2.8 Ligand immunoblot assay

Unlabelled intact bacteria and OM preparations, respectively, were allowed to adhere to INT 407 cell membranes or fibronectin immobilized in microtiter plates. After 90 min of incubation the non-adhering bacteria or membrane components were removed by washing the plates 5 times with PBS-Tween, and the adhering components were solubilized by incubation of the plates with SDS-PAGE sample buffer for 90 min at 60°C. The material was subjected to SDS-PAGE and blotted onto nitrocellulose. The blotted components were detected by incubation of the blot membrane with rabbit antiserum raised against the homologous C. jejuni strains and horseradish peroxidase-conjugated goat anti-rabbit IgG (Boehringer, Mannheim, Germany) as described previously [15].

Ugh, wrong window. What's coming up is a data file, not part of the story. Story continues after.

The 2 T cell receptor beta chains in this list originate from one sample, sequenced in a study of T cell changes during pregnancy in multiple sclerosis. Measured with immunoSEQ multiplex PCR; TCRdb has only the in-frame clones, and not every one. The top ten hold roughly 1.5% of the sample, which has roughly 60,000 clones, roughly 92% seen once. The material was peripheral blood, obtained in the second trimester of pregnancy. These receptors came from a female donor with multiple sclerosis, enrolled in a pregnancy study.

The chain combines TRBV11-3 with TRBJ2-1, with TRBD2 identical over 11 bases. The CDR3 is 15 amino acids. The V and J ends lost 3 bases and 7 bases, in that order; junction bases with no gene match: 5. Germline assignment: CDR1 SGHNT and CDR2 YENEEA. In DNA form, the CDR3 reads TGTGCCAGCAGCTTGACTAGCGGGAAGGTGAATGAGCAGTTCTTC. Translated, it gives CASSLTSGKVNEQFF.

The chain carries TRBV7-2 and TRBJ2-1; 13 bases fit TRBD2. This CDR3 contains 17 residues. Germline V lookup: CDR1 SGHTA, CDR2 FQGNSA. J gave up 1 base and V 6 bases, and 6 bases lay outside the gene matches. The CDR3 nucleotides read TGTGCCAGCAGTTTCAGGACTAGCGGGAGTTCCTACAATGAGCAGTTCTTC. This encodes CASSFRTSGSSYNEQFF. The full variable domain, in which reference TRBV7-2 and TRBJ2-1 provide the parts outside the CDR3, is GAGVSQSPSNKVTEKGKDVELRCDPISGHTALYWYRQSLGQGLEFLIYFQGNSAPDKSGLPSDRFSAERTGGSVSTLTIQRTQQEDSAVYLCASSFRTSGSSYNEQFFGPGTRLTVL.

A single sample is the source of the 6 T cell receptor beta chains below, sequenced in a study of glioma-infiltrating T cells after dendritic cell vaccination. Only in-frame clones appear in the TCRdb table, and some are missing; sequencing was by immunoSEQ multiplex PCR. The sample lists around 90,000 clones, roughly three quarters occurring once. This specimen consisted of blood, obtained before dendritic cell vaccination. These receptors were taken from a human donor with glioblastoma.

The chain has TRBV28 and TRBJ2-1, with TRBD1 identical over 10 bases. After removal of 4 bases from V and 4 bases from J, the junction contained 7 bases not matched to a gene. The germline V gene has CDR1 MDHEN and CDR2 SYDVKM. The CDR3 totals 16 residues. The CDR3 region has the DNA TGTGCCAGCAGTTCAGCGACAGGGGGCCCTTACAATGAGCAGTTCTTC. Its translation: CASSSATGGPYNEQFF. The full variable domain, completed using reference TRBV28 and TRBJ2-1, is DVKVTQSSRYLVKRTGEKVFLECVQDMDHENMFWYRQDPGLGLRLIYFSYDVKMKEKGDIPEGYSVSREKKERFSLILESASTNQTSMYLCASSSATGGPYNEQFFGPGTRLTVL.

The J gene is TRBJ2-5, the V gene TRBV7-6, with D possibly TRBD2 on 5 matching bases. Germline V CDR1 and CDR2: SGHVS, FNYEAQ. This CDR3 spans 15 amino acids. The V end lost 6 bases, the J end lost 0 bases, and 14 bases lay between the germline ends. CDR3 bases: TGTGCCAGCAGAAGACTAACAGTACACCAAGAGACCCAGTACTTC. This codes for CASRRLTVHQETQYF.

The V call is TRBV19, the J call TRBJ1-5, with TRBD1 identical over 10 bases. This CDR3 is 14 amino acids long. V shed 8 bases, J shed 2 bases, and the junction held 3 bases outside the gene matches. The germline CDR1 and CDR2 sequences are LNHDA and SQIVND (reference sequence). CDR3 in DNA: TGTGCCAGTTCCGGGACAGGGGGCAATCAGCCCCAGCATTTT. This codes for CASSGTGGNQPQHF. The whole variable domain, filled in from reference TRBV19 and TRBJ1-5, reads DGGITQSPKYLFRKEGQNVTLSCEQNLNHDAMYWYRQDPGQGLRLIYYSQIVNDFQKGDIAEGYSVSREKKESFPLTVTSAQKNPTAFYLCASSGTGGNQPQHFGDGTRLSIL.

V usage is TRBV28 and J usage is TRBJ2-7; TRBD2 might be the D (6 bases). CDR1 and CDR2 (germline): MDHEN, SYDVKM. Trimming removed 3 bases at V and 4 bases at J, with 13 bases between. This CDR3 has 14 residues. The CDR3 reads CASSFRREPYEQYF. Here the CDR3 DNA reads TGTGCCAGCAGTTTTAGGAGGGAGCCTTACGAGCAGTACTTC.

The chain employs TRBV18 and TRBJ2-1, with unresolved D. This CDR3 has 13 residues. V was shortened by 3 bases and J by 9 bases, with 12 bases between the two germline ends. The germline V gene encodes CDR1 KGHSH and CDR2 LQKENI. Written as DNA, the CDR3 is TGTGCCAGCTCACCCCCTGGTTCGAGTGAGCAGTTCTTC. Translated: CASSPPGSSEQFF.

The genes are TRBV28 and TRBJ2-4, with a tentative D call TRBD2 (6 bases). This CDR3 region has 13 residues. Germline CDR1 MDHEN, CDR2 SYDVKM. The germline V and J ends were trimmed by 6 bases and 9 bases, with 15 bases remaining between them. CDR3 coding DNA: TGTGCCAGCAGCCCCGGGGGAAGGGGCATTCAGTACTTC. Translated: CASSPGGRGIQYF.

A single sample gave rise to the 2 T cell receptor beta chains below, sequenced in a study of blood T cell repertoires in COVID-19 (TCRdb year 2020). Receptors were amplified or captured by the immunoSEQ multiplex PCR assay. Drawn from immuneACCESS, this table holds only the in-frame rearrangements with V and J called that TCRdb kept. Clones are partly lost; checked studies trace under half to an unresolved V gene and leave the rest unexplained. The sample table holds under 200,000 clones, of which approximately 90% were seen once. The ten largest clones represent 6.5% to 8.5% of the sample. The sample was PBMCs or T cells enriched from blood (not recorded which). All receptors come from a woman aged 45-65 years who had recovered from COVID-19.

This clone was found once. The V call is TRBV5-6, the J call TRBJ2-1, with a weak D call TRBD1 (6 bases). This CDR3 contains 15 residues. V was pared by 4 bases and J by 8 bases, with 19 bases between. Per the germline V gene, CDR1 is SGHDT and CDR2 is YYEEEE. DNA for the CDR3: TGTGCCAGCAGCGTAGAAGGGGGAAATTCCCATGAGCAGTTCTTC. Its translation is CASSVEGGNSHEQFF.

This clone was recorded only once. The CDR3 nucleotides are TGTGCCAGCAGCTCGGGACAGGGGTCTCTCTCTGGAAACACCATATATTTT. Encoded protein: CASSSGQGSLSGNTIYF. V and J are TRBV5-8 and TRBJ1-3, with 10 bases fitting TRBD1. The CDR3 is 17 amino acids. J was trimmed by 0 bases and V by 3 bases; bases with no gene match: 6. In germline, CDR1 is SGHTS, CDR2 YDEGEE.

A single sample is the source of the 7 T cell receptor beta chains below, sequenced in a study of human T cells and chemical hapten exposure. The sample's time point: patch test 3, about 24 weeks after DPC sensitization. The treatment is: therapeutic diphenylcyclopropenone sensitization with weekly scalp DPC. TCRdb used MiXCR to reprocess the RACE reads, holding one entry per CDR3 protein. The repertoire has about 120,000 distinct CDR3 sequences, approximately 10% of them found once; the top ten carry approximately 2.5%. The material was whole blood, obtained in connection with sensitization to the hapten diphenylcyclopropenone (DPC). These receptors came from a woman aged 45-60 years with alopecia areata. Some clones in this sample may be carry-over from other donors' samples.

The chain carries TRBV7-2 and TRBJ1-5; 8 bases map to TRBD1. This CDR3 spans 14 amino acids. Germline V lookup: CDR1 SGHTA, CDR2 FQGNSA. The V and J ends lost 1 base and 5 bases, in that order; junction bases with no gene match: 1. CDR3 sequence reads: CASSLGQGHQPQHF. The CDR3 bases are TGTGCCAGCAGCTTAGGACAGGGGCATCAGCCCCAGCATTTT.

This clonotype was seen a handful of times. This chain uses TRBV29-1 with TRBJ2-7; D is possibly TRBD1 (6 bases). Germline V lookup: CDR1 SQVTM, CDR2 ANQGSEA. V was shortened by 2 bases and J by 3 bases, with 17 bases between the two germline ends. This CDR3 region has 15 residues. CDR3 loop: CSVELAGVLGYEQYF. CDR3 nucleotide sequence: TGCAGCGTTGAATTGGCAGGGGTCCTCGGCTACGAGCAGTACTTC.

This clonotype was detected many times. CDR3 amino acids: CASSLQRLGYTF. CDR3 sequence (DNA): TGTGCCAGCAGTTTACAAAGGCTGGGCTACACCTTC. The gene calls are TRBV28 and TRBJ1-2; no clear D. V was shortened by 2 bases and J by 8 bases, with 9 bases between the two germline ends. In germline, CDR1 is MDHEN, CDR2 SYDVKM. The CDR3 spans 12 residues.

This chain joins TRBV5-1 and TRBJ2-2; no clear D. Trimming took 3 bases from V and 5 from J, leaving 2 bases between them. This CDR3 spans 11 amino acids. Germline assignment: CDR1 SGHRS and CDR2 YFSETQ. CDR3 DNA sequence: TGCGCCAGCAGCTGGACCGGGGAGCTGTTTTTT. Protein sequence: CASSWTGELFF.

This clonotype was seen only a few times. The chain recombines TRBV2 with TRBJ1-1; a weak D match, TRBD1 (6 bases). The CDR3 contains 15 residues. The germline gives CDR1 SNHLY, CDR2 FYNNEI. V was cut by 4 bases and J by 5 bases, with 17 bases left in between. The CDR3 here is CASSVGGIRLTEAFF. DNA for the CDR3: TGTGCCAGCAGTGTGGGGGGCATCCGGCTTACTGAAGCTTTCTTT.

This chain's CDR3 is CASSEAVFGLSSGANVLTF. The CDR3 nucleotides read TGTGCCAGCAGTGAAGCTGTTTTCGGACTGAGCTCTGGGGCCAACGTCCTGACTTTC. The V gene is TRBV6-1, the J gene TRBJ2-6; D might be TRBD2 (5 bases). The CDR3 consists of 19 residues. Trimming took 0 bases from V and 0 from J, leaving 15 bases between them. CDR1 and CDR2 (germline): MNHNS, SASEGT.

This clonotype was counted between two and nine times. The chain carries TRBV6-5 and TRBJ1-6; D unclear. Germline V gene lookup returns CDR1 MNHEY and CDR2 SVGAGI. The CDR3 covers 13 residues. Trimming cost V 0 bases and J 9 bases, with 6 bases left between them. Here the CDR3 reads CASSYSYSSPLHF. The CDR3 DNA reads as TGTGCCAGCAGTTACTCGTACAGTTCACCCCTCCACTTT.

2.9 Antisera

Antibodies against whole bacteria were raised in adult white New Zealand rabbits as described previously [20]. Antiserum against OM preparations were raised by immunizing rabbits intravenously with bacterial OM preparations suspended in PBS (1 mg/ml).

2.10 Western blot

Western blots were performed as described previously [15, 21].

2.11 Protein determination

The protein content of membrane samples was determined according to Lowry [22].

2.12 N-terminal amino acid sequencing

N-terminal amino acid sequences were determined by automatic Edman degradation of proteins blotted onto polyvinylidene difluoride membranes as described previously [9].

2.13 Calculations

The adhesion tests were set six-fold. Adhesion values were calculated as means and standard deviations, if the tests were performed more than three times. The values presented without standard deviations are values of single representative tests. Statistical significance was not determined.